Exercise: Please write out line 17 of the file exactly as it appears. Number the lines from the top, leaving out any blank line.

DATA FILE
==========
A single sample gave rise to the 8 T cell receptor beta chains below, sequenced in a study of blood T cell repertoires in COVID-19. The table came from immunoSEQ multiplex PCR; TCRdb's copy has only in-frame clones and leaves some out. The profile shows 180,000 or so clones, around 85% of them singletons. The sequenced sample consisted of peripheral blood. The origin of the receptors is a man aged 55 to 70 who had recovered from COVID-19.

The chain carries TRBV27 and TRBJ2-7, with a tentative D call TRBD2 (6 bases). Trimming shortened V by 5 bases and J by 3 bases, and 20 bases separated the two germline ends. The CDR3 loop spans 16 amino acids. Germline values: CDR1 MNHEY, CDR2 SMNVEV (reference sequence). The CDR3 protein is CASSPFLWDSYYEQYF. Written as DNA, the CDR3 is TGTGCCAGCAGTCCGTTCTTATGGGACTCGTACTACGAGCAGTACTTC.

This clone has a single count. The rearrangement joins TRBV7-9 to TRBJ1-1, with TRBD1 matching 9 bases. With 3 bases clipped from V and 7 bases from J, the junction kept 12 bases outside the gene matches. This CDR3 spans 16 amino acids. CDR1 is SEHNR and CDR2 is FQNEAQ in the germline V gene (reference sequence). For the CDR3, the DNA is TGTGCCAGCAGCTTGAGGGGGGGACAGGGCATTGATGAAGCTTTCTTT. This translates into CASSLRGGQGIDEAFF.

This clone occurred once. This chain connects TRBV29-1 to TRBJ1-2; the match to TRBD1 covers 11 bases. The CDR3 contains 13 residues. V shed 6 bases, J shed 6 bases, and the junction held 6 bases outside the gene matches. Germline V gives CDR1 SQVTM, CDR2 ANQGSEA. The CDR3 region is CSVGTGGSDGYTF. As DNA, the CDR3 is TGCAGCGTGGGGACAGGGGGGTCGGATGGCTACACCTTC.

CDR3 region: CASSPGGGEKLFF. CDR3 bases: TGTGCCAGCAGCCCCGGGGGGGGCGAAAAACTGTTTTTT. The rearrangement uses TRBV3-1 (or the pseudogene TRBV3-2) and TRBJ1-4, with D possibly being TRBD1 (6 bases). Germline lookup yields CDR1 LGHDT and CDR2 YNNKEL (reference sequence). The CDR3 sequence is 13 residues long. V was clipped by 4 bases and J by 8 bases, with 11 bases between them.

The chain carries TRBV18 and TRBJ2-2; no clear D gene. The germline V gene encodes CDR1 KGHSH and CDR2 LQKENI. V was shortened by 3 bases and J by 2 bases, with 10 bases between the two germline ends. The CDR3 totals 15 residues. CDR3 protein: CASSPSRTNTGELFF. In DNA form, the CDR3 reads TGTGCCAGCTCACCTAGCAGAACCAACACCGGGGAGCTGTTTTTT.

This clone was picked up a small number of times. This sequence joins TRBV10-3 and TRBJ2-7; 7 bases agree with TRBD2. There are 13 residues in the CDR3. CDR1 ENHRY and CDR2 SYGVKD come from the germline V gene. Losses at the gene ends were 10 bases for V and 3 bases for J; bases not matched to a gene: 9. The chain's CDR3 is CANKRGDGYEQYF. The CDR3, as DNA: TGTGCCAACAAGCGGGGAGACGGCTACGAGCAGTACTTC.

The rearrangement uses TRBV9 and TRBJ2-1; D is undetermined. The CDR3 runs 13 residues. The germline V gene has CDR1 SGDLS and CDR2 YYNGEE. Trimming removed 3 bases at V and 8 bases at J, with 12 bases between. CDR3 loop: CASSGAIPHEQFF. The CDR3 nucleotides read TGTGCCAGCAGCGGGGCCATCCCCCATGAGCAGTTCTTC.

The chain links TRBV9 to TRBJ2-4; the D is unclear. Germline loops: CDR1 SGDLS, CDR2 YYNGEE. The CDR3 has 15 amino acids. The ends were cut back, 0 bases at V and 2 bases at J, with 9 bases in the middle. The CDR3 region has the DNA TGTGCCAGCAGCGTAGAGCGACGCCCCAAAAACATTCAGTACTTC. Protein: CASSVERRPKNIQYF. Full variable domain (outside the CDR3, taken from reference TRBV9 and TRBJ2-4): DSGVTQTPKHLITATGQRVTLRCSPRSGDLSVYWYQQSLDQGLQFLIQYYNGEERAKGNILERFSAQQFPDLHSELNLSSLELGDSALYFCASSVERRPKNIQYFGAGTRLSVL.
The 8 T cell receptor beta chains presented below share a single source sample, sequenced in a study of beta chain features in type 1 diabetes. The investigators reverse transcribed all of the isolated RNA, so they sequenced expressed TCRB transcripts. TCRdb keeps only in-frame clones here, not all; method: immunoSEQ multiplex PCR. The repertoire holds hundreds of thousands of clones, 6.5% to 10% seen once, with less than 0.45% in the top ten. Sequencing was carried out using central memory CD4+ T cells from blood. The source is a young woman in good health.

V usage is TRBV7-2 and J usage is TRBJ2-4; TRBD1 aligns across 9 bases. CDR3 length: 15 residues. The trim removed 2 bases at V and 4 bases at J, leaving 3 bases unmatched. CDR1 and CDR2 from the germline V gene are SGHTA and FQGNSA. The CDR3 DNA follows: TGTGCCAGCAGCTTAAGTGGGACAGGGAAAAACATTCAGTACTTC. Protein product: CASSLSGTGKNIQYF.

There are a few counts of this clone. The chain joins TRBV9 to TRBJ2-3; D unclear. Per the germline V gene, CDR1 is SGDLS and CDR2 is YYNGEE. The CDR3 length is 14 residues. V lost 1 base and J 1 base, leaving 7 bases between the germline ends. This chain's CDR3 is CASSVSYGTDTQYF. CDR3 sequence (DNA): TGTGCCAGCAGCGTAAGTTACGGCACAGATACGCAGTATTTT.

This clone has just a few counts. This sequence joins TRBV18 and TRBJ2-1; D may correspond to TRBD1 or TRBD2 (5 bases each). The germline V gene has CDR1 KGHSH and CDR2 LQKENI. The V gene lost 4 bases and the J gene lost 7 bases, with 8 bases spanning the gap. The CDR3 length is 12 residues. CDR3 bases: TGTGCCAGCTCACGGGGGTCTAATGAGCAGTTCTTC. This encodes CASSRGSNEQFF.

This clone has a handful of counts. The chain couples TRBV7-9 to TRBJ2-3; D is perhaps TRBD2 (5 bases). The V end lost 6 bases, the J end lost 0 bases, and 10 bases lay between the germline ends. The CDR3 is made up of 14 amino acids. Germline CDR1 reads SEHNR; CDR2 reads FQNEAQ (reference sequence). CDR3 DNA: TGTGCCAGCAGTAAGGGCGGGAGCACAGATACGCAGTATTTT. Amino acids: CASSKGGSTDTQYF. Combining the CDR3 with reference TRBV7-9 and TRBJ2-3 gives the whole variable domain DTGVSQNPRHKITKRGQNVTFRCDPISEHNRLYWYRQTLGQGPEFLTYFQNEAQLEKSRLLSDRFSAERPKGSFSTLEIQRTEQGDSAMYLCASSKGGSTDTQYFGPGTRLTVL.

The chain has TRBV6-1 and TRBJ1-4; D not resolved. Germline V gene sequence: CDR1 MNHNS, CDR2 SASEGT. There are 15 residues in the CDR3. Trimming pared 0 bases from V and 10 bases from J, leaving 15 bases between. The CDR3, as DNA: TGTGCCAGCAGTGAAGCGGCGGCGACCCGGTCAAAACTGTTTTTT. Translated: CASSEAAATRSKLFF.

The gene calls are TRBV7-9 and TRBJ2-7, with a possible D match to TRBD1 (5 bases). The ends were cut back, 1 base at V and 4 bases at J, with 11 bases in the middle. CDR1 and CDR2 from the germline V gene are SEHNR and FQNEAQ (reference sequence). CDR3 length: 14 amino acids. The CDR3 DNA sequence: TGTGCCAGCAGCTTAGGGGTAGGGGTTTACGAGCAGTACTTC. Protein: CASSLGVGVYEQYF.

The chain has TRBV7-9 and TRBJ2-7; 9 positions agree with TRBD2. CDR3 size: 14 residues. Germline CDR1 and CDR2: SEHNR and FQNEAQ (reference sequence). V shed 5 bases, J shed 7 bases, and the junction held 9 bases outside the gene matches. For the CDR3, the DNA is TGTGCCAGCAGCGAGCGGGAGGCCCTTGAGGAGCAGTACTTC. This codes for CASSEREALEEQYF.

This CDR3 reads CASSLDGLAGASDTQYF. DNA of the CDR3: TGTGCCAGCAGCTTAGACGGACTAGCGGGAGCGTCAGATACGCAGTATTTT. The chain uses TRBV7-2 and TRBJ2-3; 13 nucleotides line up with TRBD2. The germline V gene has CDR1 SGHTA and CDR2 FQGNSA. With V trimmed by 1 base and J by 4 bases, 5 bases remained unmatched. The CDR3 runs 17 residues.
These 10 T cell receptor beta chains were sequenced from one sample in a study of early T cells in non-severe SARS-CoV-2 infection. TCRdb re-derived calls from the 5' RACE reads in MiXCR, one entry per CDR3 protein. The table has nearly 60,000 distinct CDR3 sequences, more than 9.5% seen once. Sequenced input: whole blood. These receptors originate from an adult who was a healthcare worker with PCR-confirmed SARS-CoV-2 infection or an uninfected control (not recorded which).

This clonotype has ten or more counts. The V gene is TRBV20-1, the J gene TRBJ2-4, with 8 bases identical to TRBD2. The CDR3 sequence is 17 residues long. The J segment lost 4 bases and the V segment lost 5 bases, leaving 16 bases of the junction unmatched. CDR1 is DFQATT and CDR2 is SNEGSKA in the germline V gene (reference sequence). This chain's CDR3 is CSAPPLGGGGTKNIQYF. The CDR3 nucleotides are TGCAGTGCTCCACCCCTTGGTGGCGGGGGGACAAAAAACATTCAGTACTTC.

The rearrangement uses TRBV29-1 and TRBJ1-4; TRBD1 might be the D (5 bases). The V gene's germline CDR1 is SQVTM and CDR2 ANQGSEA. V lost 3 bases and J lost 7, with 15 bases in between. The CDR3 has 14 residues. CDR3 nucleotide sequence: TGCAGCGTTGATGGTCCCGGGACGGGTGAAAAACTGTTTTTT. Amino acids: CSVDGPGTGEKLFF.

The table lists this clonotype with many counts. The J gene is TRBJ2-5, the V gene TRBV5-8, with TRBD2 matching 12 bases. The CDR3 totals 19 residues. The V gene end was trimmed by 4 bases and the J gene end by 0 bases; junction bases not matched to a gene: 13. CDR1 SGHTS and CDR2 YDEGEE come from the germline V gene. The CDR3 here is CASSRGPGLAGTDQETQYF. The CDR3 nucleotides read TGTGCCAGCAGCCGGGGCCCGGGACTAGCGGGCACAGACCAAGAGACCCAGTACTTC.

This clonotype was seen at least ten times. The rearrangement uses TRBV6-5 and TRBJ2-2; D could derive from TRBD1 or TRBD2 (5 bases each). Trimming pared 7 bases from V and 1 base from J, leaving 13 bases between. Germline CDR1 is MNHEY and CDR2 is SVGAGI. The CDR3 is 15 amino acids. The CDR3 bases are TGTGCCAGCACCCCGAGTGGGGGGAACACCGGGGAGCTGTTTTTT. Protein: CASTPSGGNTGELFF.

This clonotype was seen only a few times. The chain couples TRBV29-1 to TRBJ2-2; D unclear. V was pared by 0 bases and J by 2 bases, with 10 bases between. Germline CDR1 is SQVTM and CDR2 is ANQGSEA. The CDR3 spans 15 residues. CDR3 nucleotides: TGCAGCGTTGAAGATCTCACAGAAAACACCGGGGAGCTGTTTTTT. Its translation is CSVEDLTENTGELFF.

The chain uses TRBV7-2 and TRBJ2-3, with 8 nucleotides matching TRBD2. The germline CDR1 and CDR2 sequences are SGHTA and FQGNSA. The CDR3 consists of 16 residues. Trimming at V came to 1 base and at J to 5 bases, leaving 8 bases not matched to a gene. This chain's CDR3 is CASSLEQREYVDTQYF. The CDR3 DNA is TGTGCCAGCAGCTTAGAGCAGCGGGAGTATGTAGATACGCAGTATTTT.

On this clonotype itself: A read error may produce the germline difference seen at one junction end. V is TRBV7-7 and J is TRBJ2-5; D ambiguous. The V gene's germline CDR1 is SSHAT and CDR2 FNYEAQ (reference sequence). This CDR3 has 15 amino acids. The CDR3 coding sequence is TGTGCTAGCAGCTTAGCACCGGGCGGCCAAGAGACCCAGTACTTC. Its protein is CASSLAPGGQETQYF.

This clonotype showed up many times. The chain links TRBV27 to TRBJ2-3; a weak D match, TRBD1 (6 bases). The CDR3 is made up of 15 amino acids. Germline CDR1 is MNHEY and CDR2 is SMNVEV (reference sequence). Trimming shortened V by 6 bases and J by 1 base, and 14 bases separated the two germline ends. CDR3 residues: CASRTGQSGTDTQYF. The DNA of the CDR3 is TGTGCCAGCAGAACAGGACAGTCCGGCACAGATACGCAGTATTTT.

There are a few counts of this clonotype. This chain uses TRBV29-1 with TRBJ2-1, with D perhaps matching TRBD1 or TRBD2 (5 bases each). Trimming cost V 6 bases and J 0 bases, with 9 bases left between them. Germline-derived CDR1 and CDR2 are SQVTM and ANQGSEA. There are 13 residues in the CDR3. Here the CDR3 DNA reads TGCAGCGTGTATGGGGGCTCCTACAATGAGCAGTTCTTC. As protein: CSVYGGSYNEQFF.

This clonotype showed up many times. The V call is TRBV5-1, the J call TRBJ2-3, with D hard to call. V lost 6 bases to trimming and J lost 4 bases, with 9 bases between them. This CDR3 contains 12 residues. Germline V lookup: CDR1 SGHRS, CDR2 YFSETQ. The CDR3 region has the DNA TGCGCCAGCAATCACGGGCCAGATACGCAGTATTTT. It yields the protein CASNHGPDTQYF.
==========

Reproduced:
The chain has TRBV7-9 and TRBJ2-7; 9 positions agree with TRBD2. CDR3 size: 14 residues. Germline CDR1 and CDR2: SEHNR and FQNEAQ (reference sequence). V shed 5 bases, J shed 7 bases, and the junction held 9 bases outside the gene matches. For the CDR3, the DNA is TGTGCCAGCAGCGAGCGGGAGGCCCTTGAGGAGCAGTACTTC. This codes for CASSEREALEEQYF.